“The conservation community in general, have been saying cows and conservation don't work together," said Greg Hoch, prairie habitat team leader for the Minnesota Department of Natural Resources. "After further research... we've figured out cows and conservation can work very very well together."
WHAT'S THE BEEF WITH CATTLE?
Conservationists and agricultural professionals have learned that when creatively managed,cattle can mimic grazing patterns similar to bison, which once covered the prairie andwhose presence was vital to the ecosystem. Cattle may have different grazing patternsthan wild bison, but agricultural professionals have management options that can beused to minimize the impacts of cattle. Those include fenced inclosures around sensitiveareas and tactics that shift the locations where cattle spend most of their time.Creating new burned patches, turning on/off drinking water facilities, and movingmineral feeders around.
With rotational grazing, only portions of pasture land is grazed at a time while the remainder of the pasture “rests”. To incorporating rotational grazing, ag producers use fences to partition grazing land into subdivisions, often called “paddocks.” Livestock are moved from paddock to paddock and allowed to graze for a time, allowing the rest of the land to rejuvenate during that period.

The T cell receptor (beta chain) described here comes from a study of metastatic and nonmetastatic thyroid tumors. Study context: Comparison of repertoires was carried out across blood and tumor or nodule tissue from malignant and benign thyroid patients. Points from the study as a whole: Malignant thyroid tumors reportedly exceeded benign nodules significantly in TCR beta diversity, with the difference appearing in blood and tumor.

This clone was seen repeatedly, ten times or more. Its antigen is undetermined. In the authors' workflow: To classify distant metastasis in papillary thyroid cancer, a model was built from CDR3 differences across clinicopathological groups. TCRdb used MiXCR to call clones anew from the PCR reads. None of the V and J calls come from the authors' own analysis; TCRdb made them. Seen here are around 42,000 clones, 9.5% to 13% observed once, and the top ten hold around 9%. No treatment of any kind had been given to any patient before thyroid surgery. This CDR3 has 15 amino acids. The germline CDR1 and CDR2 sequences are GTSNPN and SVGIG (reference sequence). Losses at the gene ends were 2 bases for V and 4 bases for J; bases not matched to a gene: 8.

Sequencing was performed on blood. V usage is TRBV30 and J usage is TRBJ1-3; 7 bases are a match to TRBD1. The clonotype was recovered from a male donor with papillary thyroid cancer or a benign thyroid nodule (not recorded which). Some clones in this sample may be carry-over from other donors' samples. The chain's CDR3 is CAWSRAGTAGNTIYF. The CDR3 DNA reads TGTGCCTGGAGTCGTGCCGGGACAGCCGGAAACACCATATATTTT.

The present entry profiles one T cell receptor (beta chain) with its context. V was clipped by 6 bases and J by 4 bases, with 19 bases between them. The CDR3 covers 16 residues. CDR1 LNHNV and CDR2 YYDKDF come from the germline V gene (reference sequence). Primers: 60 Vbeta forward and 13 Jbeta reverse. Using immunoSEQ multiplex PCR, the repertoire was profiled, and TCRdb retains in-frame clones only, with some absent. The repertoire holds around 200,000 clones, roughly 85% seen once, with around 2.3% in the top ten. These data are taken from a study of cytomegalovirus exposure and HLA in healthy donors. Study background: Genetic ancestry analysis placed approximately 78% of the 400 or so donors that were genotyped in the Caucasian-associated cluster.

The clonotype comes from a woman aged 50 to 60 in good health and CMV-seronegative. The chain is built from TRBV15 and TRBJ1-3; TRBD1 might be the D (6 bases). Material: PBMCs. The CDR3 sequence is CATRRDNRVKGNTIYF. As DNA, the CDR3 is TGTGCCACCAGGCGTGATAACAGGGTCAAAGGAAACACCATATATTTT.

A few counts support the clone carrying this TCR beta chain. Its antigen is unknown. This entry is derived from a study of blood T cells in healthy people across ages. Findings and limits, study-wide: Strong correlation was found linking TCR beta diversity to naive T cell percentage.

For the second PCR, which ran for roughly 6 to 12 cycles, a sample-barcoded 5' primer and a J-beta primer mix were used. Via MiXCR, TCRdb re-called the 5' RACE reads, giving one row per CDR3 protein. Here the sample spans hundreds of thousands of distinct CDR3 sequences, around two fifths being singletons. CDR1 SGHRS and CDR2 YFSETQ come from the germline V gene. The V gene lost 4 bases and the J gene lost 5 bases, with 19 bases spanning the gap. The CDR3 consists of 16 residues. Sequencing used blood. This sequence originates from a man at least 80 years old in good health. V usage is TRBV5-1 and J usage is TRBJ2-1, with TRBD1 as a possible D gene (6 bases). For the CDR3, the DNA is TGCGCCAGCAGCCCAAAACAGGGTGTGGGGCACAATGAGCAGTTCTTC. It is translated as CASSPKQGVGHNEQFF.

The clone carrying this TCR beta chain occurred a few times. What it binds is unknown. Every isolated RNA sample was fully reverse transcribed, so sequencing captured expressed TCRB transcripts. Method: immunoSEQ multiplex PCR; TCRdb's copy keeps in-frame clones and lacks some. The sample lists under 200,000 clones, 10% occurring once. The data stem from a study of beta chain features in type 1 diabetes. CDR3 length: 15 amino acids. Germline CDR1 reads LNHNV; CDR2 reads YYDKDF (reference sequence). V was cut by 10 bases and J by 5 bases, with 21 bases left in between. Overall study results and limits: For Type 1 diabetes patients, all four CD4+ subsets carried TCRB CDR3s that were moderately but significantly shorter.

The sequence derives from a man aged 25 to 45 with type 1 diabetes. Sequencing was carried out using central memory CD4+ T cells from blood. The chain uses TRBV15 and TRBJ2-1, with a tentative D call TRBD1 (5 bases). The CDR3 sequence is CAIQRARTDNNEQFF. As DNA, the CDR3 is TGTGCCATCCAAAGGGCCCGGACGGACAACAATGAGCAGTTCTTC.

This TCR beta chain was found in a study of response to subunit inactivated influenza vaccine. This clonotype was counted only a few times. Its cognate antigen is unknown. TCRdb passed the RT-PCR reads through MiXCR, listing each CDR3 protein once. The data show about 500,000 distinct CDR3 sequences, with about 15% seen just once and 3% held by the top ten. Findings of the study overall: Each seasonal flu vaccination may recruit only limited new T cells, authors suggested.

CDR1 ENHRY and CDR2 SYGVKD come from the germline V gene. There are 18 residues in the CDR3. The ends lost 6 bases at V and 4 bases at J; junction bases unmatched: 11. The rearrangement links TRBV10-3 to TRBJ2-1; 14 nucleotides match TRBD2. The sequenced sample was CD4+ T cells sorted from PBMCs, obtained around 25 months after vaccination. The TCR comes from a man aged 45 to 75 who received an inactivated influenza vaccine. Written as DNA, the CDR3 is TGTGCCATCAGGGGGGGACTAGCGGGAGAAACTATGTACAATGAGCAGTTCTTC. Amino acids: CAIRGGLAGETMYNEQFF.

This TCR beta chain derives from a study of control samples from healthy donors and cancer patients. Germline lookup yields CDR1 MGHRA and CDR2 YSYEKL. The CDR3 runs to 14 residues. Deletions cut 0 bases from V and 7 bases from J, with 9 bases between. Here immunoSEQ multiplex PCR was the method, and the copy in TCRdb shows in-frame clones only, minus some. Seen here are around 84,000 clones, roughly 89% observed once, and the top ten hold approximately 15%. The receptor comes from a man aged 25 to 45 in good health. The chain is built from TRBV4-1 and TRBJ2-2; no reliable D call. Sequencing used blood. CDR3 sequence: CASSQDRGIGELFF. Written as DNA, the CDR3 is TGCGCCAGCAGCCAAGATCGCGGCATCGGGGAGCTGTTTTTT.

Conservation benefits of grazing on a rotation:
• Allows native forage to regrow. (Healthy forage is important because they have deep root systems which stabilize soil and absorb nutrients. Vegetative cover also protects soil from wind and water erosion.)
• Prevents soil compaction.
• Decreases the risk of soil erosion.
• Limits storm water runoff which carries nutrients, manure, and pesticides into waterways.
What happens in your pasture...
does not stay in your pasture.
Agricultural land owners have a right to use water resources within their pasture lands
for livestock, However... they also have a responsibility to protect the quality of that water.
Mismanaged pastures along waterways negatively affect its water resources. Manure
runoff and bank erosion may cause fish kills, beach closures, increased public health
concerns, increased drain maintenance and other negative impacts downstream.
Proper grazing practices are required to prevent erosion and protect water quality.
Maintaining appropriate management practices will help prevent pollution and avoid
environmental complaints against pasture lands along waterways.